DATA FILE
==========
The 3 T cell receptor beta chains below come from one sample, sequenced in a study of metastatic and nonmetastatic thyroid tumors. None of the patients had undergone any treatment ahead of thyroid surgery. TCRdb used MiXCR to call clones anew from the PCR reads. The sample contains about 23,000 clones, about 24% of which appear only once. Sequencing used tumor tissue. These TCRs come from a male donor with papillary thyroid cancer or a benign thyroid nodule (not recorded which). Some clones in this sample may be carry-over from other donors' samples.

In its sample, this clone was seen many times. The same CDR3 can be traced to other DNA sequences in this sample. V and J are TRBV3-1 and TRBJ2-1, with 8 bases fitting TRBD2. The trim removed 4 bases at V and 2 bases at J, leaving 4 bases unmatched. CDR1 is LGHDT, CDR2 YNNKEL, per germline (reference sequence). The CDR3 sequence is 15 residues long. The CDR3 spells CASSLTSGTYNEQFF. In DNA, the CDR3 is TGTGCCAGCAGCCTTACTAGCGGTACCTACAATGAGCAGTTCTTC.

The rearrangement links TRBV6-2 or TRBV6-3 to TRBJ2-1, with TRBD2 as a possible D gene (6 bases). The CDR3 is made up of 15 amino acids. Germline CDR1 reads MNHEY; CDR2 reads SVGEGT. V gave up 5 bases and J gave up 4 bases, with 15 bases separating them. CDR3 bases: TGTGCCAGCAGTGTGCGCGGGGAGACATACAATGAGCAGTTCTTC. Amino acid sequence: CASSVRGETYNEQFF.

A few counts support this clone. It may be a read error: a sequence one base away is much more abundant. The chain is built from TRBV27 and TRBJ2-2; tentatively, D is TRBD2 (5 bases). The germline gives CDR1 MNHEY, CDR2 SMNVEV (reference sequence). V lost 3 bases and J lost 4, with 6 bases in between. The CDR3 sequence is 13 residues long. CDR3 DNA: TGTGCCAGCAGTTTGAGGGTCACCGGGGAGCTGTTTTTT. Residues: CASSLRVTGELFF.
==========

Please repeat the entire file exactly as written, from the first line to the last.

The 3 T cell receptor beta chains below come from one sample, sequenced in a study of metastatic and nonmetastatic thyroid tumors. None of the patients had undergone any treatment ahead of thyroid surgery. TCRdb used MiXCR to call clones anew from the PCR reads. The sample contains about 23,000 clones, about 24% of which appear only once. Sequencing used tumor tissue. These TCRs come from a male donor with papillary thyroid cancer or a benign thyroid nodule (not recorded which). Some clones in this sample may be carry-over from other donors' samples.

In its sample, this clone was seen many times. The same CDR3 can be traced to other DNA sequences in this sample. V and J are TRBV3-1 and TRBJ2-1, with 8 bases fitting TRBD2. The trim removed 4 bases at V and 2 bases at J, leaving 4 bases unmatched. CDR1 is LGHDT, CDR2 YNNKEL, per germline (reference sequence). The CDR3 sequence is 15 residues long. The CDR3 spells CASSLTSGTYNEQFF. In DNA, the CDR3 is TGTGCCAGCAGCCTTACTAGCGGTACCTACAATGAGCAGTTCTTC.

The rearrangement links TRBV6-2 or TRBV6-3 to TRBJ2-1, with TRBD2 as a possible D gene (6 bases). The CDR3 is made up of 15 amino acids. Germline CDR1 reads MNHEY; CDR2 reads SVGEGT. V gave up 5 bases and J gave up 4 bases, with 15 bases separating them. CDR3 bases: TGTGCCAGCAGTGTGCGCGGGGAGACATACAATGAGCAGTTCTTC. Amino acid sequence: CASSVRGETYNEQFF.

A few counts support this clone. It may be a read error: a sequence one base away is much more abundant. The chain is built from TRBV27 and TRBJ2-2; tentatively, D is TRBD2 (5 bases). The germline gives CDR1 MNHEY, CDR2 SMNVEV (reference sequence). V lost 3 bases and J lost 4, with 6 bases in between. The CDR3 sequence is 13 residues long. CDR3 DNA: TGTGCCAGCAGTTTGAGGGTCACCGGGGAGCTGTTTTTT. Residues: CASSLRVTGELFF.